Kileen Cemetery by the sea

On my way to Achill Island, north of Newport, I passed the Kileen cemetery, the name of one of my good friends (Killeen–but signage at the cemetery was spelled both ways). It was only a kilometer off the “carriageway,” and I decided to follow my curiosity. First, I stopped to consider my first jaunt down a one-lane roadway—if I met someone on the road, someone (I hoped not me) would have to back up a long distance before there would be any place to pull over. I calculated my odds with only 1 kilometer to drive, and pulled into the lane. I passed many sheep and lambs grazing in the pastures, and pulled over at a fork in the road to figure out my correct direction—just in time for an on-coming truck pulling a trailer full of sheep to pass me. Whew! Dodged that one! (HE wasn’t going to back up with a trailer, and I had no idea if I could figure out how to back up in my right-hand drive car–even the rear view mirror is on the “wrong” side.)

This sign alerted me to a small cemetery down a narrow lane

Sheep grazed in pastures beside the lane

The pastures were full of spring lambs, jumping and playing together

A warning sign for the sheep farming operation

I was rewarded when I reached the end of the lane with a small walled cemetery, and a view to the sea at low tide. There were several small boats moored nearby, and one launch high and dry—but the sun was setting, and the shadows were growing longer as I climbed the hill to visit the cemetery.

First view of Kileen Cemetery (central circle is the older section)

Beautiful location on the shore of the sea, nearing sunset

Fishing boats done for the day, and a launch to reach them in the morning

A monument to St. Brendan was a feature, with the story of St. Brendan’s Well and directions on the stone at the base for praying for favors from the saint.

St. Brendan, the patron saint of Newport

The story of St. Brendan’s Well, and direction for pilgrims to “make the station” to the saint.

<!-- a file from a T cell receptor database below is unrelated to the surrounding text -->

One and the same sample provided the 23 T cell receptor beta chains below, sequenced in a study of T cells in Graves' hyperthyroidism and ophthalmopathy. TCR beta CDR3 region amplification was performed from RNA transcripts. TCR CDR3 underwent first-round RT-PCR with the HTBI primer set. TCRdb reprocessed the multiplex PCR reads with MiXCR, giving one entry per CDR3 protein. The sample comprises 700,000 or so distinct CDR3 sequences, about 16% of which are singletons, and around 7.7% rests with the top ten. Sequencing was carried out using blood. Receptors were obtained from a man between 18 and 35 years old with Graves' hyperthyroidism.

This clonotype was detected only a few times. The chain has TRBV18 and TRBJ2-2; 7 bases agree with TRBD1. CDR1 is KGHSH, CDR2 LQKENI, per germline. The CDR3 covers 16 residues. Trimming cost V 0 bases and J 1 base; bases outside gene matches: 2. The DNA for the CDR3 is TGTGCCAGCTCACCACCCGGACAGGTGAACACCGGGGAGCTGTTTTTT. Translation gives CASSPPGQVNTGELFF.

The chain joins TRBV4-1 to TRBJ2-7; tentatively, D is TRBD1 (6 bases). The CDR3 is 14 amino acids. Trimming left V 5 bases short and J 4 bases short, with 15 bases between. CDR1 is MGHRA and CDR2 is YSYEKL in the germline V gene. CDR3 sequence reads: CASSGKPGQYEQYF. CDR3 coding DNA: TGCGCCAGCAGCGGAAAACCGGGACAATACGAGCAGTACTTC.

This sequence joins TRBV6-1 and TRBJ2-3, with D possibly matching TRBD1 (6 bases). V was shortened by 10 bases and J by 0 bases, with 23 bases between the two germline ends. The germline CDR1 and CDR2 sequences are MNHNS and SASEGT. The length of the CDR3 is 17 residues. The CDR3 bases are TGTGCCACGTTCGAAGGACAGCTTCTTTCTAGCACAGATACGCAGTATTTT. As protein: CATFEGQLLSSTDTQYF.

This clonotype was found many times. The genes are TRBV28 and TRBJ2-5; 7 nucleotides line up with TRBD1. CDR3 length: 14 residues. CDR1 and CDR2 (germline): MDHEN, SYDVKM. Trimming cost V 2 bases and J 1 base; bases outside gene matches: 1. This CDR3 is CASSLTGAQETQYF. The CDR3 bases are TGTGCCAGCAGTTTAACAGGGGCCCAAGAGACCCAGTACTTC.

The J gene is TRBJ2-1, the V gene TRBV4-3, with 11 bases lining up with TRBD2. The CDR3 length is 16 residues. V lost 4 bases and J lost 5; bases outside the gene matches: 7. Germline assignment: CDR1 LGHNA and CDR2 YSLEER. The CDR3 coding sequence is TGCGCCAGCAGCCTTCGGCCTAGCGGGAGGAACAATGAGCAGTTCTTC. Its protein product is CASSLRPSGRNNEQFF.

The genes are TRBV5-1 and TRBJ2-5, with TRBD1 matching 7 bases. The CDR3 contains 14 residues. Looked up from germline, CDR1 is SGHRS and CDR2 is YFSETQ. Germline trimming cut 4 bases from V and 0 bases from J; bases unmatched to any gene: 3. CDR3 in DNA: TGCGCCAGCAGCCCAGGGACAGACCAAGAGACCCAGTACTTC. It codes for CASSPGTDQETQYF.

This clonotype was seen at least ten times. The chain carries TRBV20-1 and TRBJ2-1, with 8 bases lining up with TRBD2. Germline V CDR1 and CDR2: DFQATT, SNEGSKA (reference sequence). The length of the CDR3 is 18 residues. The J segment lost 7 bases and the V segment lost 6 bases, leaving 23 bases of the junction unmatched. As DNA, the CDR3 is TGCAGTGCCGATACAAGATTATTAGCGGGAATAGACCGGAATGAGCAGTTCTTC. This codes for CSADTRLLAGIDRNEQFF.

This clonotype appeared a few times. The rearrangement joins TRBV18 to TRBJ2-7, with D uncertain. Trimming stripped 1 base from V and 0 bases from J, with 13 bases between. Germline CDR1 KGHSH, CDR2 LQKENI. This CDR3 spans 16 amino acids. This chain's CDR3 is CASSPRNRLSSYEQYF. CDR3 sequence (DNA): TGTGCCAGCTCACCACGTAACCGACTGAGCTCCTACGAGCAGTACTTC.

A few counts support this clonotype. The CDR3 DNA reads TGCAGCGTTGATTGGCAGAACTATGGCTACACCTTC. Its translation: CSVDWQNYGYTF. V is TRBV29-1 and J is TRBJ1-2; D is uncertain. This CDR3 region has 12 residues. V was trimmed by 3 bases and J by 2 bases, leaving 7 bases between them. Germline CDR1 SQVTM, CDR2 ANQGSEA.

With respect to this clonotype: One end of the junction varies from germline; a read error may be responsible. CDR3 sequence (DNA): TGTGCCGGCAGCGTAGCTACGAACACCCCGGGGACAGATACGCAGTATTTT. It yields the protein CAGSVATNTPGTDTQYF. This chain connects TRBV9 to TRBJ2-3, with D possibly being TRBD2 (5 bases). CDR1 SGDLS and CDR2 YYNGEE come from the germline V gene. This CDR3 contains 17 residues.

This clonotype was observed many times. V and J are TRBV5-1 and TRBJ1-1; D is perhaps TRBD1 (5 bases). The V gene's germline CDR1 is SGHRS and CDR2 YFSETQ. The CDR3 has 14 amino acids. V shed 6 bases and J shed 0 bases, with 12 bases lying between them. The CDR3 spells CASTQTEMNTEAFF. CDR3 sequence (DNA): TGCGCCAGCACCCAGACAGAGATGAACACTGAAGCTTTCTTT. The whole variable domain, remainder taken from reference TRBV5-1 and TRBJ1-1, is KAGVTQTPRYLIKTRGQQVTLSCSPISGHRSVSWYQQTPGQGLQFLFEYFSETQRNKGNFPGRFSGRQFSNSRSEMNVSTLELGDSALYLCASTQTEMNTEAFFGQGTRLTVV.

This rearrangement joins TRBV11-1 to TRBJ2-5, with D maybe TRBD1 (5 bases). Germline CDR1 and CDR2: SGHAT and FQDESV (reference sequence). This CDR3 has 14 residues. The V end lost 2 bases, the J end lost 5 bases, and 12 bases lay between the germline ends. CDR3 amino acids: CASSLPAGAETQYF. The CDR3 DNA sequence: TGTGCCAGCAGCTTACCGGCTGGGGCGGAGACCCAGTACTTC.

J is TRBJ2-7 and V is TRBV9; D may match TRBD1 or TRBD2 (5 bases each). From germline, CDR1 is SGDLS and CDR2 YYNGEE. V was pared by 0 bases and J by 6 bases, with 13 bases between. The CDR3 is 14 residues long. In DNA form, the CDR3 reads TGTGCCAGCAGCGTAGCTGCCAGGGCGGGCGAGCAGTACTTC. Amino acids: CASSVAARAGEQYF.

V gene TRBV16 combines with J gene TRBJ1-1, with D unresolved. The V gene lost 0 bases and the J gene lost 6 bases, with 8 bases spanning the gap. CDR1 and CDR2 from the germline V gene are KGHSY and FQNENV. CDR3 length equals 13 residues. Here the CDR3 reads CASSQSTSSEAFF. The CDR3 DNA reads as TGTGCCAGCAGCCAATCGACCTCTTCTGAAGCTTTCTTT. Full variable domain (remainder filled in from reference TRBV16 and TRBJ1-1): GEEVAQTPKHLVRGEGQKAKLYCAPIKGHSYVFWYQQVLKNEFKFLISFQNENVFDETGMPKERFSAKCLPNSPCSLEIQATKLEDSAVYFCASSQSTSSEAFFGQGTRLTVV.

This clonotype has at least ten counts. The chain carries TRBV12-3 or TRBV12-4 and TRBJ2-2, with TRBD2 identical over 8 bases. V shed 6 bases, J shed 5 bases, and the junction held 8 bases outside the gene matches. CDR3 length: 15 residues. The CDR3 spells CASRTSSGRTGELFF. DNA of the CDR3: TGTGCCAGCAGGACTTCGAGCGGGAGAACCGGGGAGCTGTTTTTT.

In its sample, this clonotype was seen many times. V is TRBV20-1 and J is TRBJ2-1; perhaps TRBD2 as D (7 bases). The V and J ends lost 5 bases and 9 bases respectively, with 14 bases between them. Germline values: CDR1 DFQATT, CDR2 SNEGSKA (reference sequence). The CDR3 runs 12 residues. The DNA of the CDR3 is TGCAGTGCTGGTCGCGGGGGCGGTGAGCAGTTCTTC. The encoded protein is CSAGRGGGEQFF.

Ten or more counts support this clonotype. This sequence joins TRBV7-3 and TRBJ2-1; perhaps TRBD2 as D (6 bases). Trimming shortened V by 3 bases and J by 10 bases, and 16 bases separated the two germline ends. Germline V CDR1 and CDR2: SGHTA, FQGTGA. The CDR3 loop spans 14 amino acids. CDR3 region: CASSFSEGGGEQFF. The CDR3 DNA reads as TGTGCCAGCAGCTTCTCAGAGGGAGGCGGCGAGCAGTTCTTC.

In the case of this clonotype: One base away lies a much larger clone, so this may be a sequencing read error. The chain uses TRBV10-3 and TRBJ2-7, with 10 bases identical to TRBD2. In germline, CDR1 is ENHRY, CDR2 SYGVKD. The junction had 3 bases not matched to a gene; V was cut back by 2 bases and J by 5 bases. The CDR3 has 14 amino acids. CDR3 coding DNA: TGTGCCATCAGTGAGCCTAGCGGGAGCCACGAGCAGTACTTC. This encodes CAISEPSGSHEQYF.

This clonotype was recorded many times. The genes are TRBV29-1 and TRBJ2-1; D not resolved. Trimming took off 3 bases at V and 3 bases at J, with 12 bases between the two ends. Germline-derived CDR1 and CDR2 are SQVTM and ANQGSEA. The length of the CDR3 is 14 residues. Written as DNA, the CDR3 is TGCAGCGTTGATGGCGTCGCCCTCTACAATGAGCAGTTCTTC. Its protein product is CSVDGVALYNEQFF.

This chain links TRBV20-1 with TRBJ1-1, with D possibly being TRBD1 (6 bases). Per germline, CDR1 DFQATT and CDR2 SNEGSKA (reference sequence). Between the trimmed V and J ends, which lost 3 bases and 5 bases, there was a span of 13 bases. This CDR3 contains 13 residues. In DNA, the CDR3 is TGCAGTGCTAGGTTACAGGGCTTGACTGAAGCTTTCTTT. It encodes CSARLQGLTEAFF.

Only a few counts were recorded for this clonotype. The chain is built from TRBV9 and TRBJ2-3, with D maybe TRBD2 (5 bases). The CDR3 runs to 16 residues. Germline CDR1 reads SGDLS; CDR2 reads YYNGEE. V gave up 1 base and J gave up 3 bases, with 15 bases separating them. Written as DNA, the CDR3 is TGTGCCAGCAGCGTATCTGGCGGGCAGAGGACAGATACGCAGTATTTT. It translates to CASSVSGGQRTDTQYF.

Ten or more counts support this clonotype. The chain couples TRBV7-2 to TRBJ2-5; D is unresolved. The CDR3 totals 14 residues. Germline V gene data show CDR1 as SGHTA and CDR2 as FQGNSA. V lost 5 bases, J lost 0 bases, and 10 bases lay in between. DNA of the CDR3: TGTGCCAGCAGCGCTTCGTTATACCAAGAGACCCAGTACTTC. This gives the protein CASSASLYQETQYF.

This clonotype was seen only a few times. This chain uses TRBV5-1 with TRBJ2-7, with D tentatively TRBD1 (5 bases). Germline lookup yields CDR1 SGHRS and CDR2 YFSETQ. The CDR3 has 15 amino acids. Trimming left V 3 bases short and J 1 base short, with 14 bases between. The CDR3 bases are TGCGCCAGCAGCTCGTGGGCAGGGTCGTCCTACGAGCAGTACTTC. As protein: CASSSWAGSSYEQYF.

In the center of the newer parts of the cemetery, the oldest graves were in a circle covered in stones, with no grass anywhere. The burials in this section, according to the guide on a sign nearby, were all from 1796 to 1849. The monuments were tilting and covered with lichens—a testament to the long years they had been weathering in place in this older part of the burial grounds.

The old, rocky portion of the cemetery

Monuments more than a century old, worn by the sea winds, weather and time

I found a sign explaining the legend of St. Brendan—who had told the locals to dig a well for water during a drought (at the base of his monument in the cemetery, long before the monument was erected), but not far from the shore of the sea. It was considered a miracle that the water was fresh, not brackish—and he was revered. The rest of the story is that the Devil came to take the well, picked it up, and carried it to the sea to throw it away—but St. Brendan stood his ground, and finally the Devil fell to his knees, leaving the well right at the shore, with two depressions where his knees had fallen. The water from the well is still fresh, and the prayers for those doing the pilgrimage to St. Brendan are spelled out on a sign nearby.

St. Brendan’s Well, right where the Devil dropped it at high tide

Specific directions for prayers asking for St. Brendan’s intervention

There was no one there while I looked around, and I managed to find my way out on the lane without any company as I headed back to Newport for the night.

Praying to St. Brendan for no company on the lane out to the carriageway (even if I didn’t do the prayers, leave a thread under a stone, circle around the well, or kneel)




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